Bronx DJ-turned-hip-hop-godfather Bambaataa not only created the record that thrust beatbox electro-funk into the ’80s and brought Kraftwerk onto the dancefloor, he has made pioneering sides with numerous performers and established himself as a major figure in contemporary music. Working mainly in the 12-inch format, Bam’s ascent began with a routine boast rap, “Jazzy Sensation,” but got into gear with “Planet Rock,” the Arthur Baker-produced (and co-written, with the band and John Robie) explosion of scratch cuts, electronic gimmickry, processed vocals and solid-state rhythms. (Both tracks were later compiled on the Tommy Boy label retrospective, Greatest Beats.) “Looking for the Perfect Beat” is even better, with Baker mostly soft-pedaling the monolithic pounding in favor of a skittish electronic metronome and tacking on fancier effects, vocals and mix tricks to create an ultra-busy urban symphony. The mega-rhythmic “Renegades of Funk” adds social/historical/political lyrics to the dance-floor dynamism and delivers a really bizarre blend of rap, synthesizers and oppressive electronic percussion.
As a precursor to a long-promised album (which ultimately included it), Bambaataa released “Funk You!,” a corny rap idea stretched out over a 12-inch in four very different mixes, with borrowings from James Brown and Queen. When it finally appeared, Beware proved that the LP format presents no obstacle to the imposing Overseer: variety and invention make it an exciting electro-beat vision of a freewheeling stylistic future. “Funk Jam Party” is exactly that; “Tension” sounds like Bowie comes to Harlem; “Rock America” incorporates howling electric guitars, a munchkin chorus and chintzy organ without ever losing the funk. Easily the highlight, and another amazing cross-cultural accomplishment by Bambaataa, is Bill Laswell’s earthy, energized production of the MC5’s “Kick Out the Jams.”
In a fascinating cross-generational culture mix, Bambaataa teamed with the Godfather of Soul to record “Unity,” a positive political message released in six alternate versions (connected by studio patter) on one disc. Hitting a funky compromise between classic soul and modern hip-hop, the record works on a number of levels and is certainly a significant milestone in rap. Taking another startling detour, Bambaataa wrote and recorded “World Destruction” with Bill Laswell, sharing the vocals with John Lydon, jump-cutting the Englishman’s no-wave keen into an intense, ominous funk-rock maelstrom for one of the most remarkable dance singles in recent memory.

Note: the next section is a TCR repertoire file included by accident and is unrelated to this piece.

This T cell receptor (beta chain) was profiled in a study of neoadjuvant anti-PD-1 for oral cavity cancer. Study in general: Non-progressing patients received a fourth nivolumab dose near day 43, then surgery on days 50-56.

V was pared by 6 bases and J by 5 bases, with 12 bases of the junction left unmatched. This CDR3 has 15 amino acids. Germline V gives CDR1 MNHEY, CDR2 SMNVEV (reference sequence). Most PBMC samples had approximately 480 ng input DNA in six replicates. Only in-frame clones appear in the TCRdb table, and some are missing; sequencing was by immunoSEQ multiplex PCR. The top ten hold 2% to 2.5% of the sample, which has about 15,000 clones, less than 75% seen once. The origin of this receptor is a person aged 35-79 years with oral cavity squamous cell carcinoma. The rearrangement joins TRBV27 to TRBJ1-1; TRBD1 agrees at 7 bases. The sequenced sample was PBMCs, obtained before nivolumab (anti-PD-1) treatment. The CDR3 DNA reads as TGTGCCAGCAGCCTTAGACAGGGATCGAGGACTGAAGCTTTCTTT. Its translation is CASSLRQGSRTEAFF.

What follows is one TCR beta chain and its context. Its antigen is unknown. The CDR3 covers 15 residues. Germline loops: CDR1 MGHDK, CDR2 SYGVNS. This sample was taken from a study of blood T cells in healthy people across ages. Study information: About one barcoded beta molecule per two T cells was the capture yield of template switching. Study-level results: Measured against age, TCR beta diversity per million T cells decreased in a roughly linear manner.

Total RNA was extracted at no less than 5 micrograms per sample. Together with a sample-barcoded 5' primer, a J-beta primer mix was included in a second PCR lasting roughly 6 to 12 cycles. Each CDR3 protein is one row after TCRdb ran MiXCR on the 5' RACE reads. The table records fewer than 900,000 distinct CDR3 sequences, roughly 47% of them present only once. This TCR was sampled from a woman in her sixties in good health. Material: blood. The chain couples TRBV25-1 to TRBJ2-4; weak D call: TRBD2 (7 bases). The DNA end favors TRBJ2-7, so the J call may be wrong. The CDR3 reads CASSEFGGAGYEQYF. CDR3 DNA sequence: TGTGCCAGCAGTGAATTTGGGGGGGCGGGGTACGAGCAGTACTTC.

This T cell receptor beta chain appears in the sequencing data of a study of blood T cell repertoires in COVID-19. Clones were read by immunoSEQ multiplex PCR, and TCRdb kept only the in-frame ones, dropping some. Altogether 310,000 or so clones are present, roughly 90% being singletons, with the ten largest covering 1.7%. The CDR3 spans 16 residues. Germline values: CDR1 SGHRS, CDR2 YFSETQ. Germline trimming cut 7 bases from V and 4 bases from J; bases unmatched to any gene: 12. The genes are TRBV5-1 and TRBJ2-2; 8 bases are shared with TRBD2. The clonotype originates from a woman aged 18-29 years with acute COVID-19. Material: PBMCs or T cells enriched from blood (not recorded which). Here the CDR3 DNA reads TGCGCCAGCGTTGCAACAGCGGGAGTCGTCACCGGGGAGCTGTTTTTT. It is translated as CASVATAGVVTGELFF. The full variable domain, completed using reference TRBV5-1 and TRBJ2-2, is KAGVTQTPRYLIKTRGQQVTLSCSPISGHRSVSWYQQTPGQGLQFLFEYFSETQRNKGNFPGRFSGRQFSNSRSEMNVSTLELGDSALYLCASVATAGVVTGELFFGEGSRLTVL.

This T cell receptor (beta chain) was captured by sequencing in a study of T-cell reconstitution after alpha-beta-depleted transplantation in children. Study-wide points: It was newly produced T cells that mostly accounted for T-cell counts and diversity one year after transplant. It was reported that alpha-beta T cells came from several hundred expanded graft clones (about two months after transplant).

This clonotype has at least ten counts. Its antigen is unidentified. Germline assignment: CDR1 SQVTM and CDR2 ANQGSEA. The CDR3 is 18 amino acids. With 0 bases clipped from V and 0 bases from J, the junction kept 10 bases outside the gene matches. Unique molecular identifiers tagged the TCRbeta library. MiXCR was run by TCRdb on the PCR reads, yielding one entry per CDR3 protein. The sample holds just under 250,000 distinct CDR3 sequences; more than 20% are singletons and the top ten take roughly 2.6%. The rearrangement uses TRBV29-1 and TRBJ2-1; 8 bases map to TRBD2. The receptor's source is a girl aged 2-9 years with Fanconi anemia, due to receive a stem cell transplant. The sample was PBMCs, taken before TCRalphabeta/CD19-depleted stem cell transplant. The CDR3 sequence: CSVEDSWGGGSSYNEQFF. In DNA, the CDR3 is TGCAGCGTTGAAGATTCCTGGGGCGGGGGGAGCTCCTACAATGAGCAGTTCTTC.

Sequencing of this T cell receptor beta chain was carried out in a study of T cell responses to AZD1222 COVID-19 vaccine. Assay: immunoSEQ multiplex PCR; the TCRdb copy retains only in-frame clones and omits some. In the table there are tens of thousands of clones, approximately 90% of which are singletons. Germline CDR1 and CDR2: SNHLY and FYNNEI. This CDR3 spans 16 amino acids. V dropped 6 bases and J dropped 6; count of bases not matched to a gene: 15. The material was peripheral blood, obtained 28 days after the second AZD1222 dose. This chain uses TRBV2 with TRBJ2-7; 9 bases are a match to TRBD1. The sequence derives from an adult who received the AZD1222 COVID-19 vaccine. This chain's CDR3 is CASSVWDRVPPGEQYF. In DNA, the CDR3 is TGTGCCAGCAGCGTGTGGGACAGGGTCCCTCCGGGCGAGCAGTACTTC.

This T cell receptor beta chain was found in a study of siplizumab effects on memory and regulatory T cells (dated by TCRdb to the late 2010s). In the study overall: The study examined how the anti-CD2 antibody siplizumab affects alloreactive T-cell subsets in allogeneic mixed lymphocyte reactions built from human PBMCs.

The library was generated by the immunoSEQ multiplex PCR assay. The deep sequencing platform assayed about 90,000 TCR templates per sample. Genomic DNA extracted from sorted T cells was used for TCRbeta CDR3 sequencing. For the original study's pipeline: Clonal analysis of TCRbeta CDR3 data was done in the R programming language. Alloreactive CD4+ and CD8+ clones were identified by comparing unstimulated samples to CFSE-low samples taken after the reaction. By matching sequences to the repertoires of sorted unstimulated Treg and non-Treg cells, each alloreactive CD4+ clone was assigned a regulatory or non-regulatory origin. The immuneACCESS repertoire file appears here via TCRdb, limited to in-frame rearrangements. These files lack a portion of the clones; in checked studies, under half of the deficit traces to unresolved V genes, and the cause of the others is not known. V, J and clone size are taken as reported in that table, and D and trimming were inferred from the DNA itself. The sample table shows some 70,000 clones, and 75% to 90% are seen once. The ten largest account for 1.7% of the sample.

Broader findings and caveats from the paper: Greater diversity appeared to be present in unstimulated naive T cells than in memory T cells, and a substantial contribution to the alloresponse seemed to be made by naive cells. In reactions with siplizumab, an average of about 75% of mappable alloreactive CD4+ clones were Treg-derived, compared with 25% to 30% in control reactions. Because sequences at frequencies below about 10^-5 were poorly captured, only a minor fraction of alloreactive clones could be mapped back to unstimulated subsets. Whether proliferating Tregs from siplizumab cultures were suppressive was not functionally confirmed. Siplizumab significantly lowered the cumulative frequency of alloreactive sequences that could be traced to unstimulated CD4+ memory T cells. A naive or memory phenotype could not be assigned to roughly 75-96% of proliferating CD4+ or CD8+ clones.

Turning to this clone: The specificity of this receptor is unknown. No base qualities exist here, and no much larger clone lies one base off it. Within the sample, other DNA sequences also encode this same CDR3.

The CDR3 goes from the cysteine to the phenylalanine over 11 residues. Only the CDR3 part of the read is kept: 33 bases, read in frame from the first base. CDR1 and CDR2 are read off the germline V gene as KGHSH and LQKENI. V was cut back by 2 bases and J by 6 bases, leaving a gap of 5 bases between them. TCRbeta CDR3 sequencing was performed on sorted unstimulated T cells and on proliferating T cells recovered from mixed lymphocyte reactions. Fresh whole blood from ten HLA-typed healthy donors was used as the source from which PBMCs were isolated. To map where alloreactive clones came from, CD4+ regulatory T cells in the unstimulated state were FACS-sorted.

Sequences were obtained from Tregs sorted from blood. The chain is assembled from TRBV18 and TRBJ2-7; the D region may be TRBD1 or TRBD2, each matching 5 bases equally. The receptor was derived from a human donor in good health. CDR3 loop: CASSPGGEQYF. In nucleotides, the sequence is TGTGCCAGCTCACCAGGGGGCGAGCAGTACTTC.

Bambaataa also records as a member of Shango, a vocal trio that is supported by Material (for this purpose, Laswell and Michael Beinhorn). The album-length Funk Theology offers five sophisticated party creations that also feature guitarist Nicky Skopelitis. The originals get no heavier, lyrically, than “Let’s Party Down”; a version of Sly Stone’s “Thank You” is utterly appropriate. Good for dancing but a bit dull for listening.
Extending the Family way out there, The Light features UB40, Nona Hendryx, Boy George, George Clinton, Bootsy Collins, Yellowman and others. At times, the appealing and diverse pan-ethnic album involves Bam only tangentially, like a brief rap on UB40’s “Reckless” track, or a few interjections on the Hendryx/George rendition of Curtis Mayfield’s “Something He Can Feel.” The only credit he takes on “Shout It Out” is as co-publisher of the composition. The individual tracks are fine, but the lack of focus leaves this plainly commercial effort more a various artists sampler than a cohesive Bambaataa creation.
Planet Rock — The Album is a compilation of the three classic Soulsonic Force 12-inches plus previously unreleased tracks featuring Melle Mel and Trouble Funk.